Jack Kingston and David Perdue each claimed to represent the biggest departure from business as usual in the federal government, but Kingston didn’t convince voters that after 22 years there that he never became co-opted by it.
Deborah Corbett, a voter from Newnan, spoke for many Republicans.
“Both candidates seemed like nice guys,” she said, adding that she also ultimately picked Perdue. “Kingston has had his chance. He’s talking now about all the things he could have done during 22 years in Congress.”
The blistering attacks Perdue and Kingston fire at one another were a turnoff for voters, as is usually the case, but they seemed to backfire on Kingston, the Savannah congressman.
Ben Perry of Duluth who voted for Perdue said he wasn’t surprised by the negative ads but viewed Kingston’s as an immature tactic.
“I thought they were childish,” he said.
Leslie Champion, another Gwinnett voter who supported Perdue, said, “I particularly don’t like when a sitting congressman uses Democratic tools to attack somebody else.”
She excused Perdue for using the same tactics.
“I think if you’re bullied, then you have to fight back, and I think Kingston bullied Perdue, and he had to fight back,” she said.
Indeed, the barrage of back-and-forth attacks in the state’s longest runoff in history left voters and candidates alike feeling war weary after what could be called the modern Battle of Atlanta which culminated on the 150th anniversary of the original. This time it wasn’t northern invaders besieging the city but a civil war within the Republican Party fought by two candidates from the South, Perdue, the Bonaire native who lives on Sea Island, and Kingston, the Athens native who lives in Savannah.
If the ideological battle lines were blurred between camps with similar platforms, the geographic ones were stark. Kingston dominated South Georgia in both the primary and the runoff while Perdue commanded North Georgia. Neither could win without metro Atlanta where they both campaigned tirelessly.
Another division fell along age lines. Perdue targeted and captured voters 55 and older, those most reliable about turnout. Kingston sought those who were younger and succeeded, according to polls, in every age group below 65.
“Jack likes to mix is up with all kinds of people,” observed his long-time press secretary Chris Crawford, who recalls the youthful congressman as an early and frequent guest on Comedy Central shows and a social-media pioneer.
Kingston’s Senate campaign reflected his continuing interest in getting the Grand Old Party to attract younger and ethnically diverse voters. That approach built him a devoted following in the area he represented in Congress, but it didn’t work in a nomination fight against Perdue’s more traditional strategy.
What else didn’t work were the dozens of endorsements Kingston collected from former rivals, self-proclaimed tea party leaders and supposed special-interest powerhouses like the U.S. Chamber of Commerce and the National Rifle Association. In earning the support of nearly the entire Republican establishment, Kingston should have been able to waltz into the Senate nomination the way Johnny Isakson did in 2004, easily trouncing other candidates.
One of those ‘04 candidates was Herman Cain, a retired CEO. Cain is now a talk-show host on Atlanta’s largest and most popular radio station, WSB, and his support of Perdue, a fellow veteran of the corporate suite, was critical. At the point in the campaign when Perdue was furthest behind in the polls over statements supposedly favoring tax increases, Cain allowed Perdue time on his show for a lengthy defense. He later recorded campaign radio ads and frequently stumped for Perdue on and off the air.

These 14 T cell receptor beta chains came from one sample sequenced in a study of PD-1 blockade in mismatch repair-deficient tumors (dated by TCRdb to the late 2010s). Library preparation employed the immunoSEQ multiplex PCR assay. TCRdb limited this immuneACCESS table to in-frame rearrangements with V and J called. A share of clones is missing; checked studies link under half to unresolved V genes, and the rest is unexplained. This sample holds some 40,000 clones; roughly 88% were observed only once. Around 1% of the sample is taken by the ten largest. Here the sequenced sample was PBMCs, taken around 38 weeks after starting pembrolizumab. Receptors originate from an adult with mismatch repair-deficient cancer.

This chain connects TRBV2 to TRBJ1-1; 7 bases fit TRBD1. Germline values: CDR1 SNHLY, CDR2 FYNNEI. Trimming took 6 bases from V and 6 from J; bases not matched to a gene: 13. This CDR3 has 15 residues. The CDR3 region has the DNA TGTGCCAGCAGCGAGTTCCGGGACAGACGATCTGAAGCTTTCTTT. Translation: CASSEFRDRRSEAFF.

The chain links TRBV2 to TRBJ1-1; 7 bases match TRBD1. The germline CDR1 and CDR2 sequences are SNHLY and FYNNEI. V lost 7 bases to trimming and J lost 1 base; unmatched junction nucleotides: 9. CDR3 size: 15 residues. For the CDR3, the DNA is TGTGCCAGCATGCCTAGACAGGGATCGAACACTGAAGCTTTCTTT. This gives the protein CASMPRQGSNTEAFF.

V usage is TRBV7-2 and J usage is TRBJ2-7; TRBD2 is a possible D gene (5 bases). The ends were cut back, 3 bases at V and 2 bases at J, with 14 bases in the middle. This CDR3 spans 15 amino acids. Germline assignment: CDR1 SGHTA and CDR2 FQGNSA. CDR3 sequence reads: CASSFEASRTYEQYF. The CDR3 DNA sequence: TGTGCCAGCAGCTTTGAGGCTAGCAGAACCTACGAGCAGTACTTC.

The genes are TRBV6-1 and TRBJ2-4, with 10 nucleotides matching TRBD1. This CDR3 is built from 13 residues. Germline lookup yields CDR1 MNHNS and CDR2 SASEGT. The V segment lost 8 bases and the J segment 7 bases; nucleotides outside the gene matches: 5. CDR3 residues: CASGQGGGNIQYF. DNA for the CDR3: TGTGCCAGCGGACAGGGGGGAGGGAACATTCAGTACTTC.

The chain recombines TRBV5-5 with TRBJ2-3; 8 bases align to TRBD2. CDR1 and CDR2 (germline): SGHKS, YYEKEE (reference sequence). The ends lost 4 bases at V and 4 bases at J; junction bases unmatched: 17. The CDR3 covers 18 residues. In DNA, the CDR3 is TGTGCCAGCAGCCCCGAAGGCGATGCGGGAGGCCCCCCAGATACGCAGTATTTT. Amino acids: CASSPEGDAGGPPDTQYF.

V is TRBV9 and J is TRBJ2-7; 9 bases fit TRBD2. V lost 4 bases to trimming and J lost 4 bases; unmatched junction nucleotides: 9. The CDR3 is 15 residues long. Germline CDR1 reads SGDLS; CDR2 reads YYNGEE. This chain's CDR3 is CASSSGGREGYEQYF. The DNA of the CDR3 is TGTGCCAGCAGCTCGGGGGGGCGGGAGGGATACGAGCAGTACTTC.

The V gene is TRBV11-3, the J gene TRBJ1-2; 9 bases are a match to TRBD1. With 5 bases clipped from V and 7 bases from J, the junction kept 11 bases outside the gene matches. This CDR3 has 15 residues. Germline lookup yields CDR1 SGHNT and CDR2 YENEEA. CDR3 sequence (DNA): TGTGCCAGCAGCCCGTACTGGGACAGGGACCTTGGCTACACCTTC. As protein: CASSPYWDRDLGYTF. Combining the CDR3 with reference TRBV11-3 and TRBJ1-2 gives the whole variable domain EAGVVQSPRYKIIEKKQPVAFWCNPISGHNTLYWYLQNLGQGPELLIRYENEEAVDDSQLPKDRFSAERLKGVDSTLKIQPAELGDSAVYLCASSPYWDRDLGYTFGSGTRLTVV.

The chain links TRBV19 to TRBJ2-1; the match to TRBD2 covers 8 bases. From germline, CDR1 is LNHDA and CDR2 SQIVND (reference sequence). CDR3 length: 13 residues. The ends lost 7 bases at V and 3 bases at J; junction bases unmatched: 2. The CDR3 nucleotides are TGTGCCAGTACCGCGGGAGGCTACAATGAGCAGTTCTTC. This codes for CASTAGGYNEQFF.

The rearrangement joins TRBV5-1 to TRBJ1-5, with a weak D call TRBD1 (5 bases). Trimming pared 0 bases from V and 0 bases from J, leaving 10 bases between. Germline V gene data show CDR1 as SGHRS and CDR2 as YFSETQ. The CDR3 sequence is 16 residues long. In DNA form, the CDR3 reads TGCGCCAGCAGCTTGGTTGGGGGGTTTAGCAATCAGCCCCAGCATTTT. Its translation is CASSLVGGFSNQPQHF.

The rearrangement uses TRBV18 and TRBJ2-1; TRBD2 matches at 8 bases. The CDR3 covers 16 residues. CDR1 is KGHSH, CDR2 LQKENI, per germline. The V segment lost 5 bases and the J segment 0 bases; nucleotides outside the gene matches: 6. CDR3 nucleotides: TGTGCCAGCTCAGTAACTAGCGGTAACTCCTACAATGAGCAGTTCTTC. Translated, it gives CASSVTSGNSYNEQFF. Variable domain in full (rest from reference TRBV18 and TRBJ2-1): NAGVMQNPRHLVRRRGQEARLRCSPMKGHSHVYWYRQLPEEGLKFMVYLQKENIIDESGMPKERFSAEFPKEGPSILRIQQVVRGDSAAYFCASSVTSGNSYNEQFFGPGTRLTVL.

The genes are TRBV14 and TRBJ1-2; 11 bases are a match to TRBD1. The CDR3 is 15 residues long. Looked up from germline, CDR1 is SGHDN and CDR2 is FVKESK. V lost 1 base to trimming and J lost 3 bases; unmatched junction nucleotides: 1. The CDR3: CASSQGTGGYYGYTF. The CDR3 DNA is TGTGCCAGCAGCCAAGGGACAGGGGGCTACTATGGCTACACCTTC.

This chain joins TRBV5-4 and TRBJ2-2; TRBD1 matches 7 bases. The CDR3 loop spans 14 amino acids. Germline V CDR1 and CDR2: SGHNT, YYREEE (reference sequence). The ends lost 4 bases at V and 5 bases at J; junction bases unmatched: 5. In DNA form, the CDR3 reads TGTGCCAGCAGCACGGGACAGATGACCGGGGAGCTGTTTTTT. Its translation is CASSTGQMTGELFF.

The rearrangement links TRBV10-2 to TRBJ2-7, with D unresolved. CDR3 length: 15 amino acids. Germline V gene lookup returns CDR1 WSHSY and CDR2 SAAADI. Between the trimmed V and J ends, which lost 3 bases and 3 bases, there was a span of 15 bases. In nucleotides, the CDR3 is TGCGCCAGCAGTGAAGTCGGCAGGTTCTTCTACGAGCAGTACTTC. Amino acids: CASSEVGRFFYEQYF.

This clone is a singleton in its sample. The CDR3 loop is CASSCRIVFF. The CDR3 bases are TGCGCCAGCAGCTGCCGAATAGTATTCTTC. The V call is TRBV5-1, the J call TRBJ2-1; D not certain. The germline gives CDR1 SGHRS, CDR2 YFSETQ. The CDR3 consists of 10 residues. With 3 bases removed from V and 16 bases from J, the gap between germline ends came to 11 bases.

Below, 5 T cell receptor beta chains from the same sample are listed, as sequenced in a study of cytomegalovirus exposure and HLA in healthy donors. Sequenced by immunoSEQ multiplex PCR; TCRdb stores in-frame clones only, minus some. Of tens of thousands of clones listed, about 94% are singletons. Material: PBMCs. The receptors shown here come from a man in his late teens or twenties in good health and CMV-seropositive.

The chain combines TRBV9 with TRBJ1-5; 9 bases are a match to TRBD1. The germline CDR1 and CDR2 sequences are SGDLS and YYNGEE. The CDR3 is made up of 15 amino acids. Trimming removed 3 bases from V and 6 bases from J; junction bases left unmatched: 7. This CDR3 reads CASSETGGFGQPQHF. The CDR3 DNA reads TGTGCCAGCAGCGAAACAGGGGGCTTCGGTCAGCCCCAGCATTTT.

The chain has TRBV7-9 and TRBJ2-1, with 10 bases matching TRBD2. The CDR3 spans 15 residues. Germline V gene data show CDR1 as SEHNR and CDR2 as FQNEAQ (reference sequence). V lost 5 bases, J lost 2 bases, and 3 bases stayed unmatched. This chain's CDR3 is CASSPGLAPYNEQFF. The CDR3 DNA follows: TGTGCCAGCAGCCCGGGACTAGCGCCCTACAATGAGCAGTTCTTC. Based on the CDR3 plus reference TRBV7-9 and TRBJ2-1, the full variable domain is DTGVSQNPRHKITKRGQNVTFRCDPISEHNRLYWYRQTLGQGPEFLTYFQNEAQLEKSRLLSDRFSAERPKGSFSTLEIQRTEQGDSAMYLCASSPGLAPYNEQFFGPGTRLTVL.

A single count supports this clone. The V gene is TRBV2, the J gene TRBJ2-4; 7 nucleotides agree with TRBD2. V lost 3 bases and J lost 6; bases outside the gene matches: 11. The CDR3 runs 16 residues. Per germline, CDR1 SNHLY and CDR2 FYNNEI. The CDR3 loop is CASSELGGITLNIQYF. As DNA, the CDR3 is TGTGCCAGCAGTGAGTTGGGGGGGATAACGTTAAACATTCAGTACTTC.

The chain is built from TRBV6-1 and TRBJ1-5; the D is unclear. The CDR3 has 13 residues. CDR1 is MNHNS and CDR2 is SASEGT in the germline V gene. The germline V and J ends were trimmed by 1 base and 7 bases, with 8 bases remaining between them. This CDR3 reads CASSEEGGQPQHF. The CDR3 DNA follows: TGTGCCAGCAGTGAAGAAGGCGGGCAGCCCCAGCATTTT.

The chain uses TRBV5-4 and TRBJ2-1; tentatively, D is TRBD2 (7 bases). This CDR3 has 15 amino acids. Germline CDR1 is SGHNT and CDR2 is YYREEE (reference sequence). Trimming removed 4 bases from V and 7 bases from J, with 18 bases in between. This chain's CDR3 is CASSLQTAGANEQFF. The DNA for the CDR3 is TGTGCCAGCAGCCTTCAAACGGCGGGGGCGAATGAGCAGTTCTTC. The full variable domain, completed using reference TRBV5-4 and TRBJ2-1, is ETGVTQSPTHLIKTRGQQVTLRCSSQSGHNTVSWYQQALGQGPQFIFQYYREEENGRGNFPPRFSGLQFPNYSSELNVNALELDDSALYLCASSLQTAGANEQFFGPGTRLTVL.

The bloody primary and runoff may have shrunk Perdue’s personal net worth as he self-funded much of his campaign and left him feeling bruised, but it has also made him battle-hardened which can serve him well as the attacks shift from his right flank to his left as he confronts Democratic nominee Michelle Nunn.
“You know, these intramural scrimmages are no fun,” Perdue quipped to supporters. “You beat up on your teammate, and then you’ve got to go into the locker room and talk to ‘em again. But I want to tell you, they make you better.”
While he was still making his acceptance speech, Democratic emails attacking him were arriving in reporters’ mailboxes.
“It’s clear multi-millionaire David Perdue is only looking out for himself. His shady business dealings have left companies billions in debt and bankrupt while leaving thousands jobless,” wrote Guy Cecil, executive director of the Democratic Senatorial Campaign Committee.
Brad Woodhouse, president of a group called American Bridge, issued one titled “Meet Mitt Romney Light” that blasted Perdue for actions taken by companies where he was an executive and for being “an elitist millionaire.”
And the head of the Democratic Party of Georgia, DuBose Porter, greeted the new nominee with his own stone throwing.
“There is a clear contrast in this race between Michelle Nunn, a leader who has spent the last 25 years leading volunteer organizations and lifting communities up, and David Perdue, someone who has spent his career enriching himself while often times tearing companies and communities apart,” said Porter.
Perdue has promised to challenge Nunn for what he calls the failings of the last six years under President Barack Obama’s administration, and he’ll have plenty of help doing it from national political-action committees. He’ll also have the help of Kingston and his former supporters.
“I was big time for Jack, but I’ll have a Perdue sign in my yard by the end of the week,” said volunteer Jack Candler moments after Kingston’s concession.
And so, the battle rages on.
Walter Jones is the Atlanta bureau chief for Morris News and has been covering Georgia politics since 1998. Follow him on Twitter @MorrisNews and Facebook or contact him at firstname.lastname@example.org.